3D Printing is taking over the world. It’s popular for teaching design in schools, because students can learn to create 3D objects on a computer, and then see their designs take shape in plastic. But 3D printing is more than just plastic novelties. Creators are using the technology to work in metal, cement, and even food. And now one company has 3D printed a house.

What is 3D Printing?

3D printing is a way of creating three-dimensional objects using computer-assisted design. How does it work? First, someone creates a three-dimensional design using special software. One of the most popular design platforms is TinkerCad, which is both free and online. Next, the user transmits the design to a 3D printer. Then, the 3D printer turns the three dimensional design into two dimensional “slices.” Finally, the 3D printer uses thin layers of the user’s material of choice to assemble the object by stacking the slices one on top of the other.

3D printed silver bracelet by Bulatov Abstract Creations via Shapeways ($60).

Some people have their own 3D printers. If you don’t want to make that kind of investment, you can take your design to your local makerspace. Makerspaces have different kinds of tools and equipment available for public use, and many of them have 3D printers. You can also use a 3D printing service like Shapeways. Shapeways will not only print out your design in a variety of materials, but will ship it to you. In addition, they have an online marketplace, where you can sell your creations printed to order.

3D Printing…For Houses? How Does That Work?

It works very well, as a matter of fact. And you can see for yourself, the next time you’re in Austin, Texas.

That’s where the charity New Story and the company Icon have built America’s first permitted 3D printed house.  The house was designed on a computer, then built with a giant 3D printer. The printer laid down layers of mortar — that is, the paste normally used to bind bricks together. This house cost only $4,000 to build, and it was finished in less than 24 hours.

A giant 3D printer lays down layers of mortar to build a 3D printed house.

According to New Story, the enormous 3D house printer can make a house in nearly any shape or size. Users can even design their own houses. In addition, the house printer is portable. It can also work under unreliable conditions, such as where electricity, water, and technical assistance may not be readily available. The printer runs on electricity, but it can also run on rechargeable battery power.

And this is important for the company’s ultimate goal: to provide cheap, safe, sustainable housing for poverty-stricken areas around the world.


Jason Ballard, co-founder at Icon, told Design Week that this technique has the potential to be ten times better than regular home construction. Here’s why.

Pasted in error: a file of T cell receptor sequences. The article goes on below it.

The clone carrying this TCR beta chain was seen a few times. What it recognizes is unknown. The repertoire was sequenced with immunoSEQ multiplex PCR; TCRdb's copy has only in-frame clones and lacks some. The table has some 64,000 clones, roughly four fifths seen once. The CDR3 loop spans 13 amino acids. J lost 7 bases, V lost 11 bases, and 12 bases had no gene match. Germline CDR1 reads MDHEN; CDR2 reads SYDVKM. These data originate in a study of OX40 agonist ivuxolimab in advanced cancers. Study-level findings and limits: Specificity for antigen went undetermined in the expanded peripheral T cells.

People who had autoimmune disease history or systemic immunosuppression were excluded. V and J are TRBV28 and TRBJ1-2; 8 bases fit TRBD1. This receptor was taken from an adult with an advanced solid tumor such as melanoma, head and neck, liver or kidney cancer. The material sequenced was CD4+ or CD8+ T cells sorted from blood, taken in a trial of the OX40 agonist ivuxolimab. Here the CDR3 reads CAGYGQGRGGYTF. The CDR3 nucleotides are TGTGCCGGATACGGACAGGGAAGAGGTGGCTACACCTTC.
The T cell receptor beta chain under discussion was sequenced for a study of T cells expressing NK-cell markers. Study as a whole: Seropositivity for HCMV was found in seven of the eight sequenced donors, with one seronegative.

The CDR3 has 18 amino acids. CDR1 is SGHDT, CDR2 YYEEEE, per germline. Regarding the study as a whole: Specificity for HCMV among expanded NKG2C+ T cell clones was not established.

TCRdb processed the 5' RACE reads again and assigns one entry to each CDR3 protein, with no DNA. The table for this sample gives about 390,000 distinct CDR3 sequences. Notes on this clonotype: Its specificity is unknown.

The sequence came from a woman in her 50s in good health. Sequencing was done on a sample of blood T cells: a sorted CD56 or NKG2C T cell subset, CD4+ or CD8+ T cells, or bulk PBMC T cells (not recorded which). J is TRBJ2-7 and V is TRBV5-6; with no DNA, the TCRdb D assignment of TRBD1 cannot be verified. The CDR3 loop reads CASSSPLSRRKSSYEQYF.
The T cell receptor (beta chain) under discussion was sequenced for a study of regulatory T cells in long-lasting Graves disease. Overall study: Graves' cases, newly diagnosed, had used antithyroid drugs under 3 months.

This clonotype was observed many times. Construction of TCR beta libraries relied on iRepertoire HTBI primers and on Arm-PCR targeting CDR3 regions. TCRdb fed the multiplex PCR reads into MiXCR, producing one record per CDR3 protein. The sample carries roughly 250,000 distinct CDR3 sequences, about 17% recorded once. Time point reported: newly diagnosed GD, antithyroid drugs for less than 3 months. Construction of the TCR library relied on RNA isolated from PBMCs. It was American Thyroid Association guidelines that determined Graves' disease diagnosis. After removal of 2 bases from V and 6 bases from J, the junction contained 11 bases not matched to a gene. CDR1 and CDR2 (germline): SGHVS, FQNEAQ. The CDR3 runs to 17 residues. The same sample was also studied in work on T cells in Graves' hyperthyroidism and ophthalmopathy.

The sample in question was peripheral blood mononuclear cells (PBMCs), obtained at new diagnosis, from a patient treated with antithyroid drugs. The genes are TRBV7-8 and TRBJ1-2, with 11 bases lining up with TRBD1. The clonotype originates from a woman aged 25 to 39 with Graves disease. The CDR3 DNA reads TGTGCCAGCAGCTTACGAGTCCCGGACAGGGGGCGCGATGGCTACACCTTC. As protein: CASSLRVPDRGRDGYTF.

It’s Affordable

One obvious benefit is that 3D printed houses are inexpensive. Not only are materials costs lower, but there are virtually no labor costs at all. This may be bad for the construction industry, but it’s great for people who don’t have a lot of money to spend on housing. The house in Austin, for example, cost $4000 — that’s around two percent of the median home price in the United States.

It’s Quick

The Austin house took less than 24 hours to build, from start to finish. Compare that to the average of seven months it takes to build a house the traditional way.

It’s Sustainable

According to Ballard, the production process creates almost no waste. In addition, the mortar Icon is energy efficient. It absorbs and retains heat. It is also a very cost-effective building material.

What’s Next?

Now that they’ve produced the first permitted 3D printed home in the United States, Icon and New Story are taking their show on the road. They want to improve the house printer, then build a community of homes in El Salvador by the end of 2019. In addition, they want to develop a generator to power the printer, and explore solar power options as well. After that, they want to expand the project globally. They hope to work with governments and other charities to build shelters around the world.

As Alexandria Lafci, the chief operating officer at New Story, told Design Week,  “Imagine if we could slash the cost and time it takes to build a home while improving quality and customization. Our goal is to power our sector, every government and organization building homes for the [disadvantaged], to do their best work.”

Get Involved!

If you want to help New Story and Icon build sustainable, low-cost housing for poor families around the world, you can donate here.  New Story is currently matching donations, up to $1 million.

Or, if you prefer a hands-on approach, why not try your hand at creating and 3D printing objects? TinkerCad has free, step by step lessons, and their online software is fun, free, and easy to use. Who knows what you might come up with?

Featured image: Promotional image by screen capture from featured video

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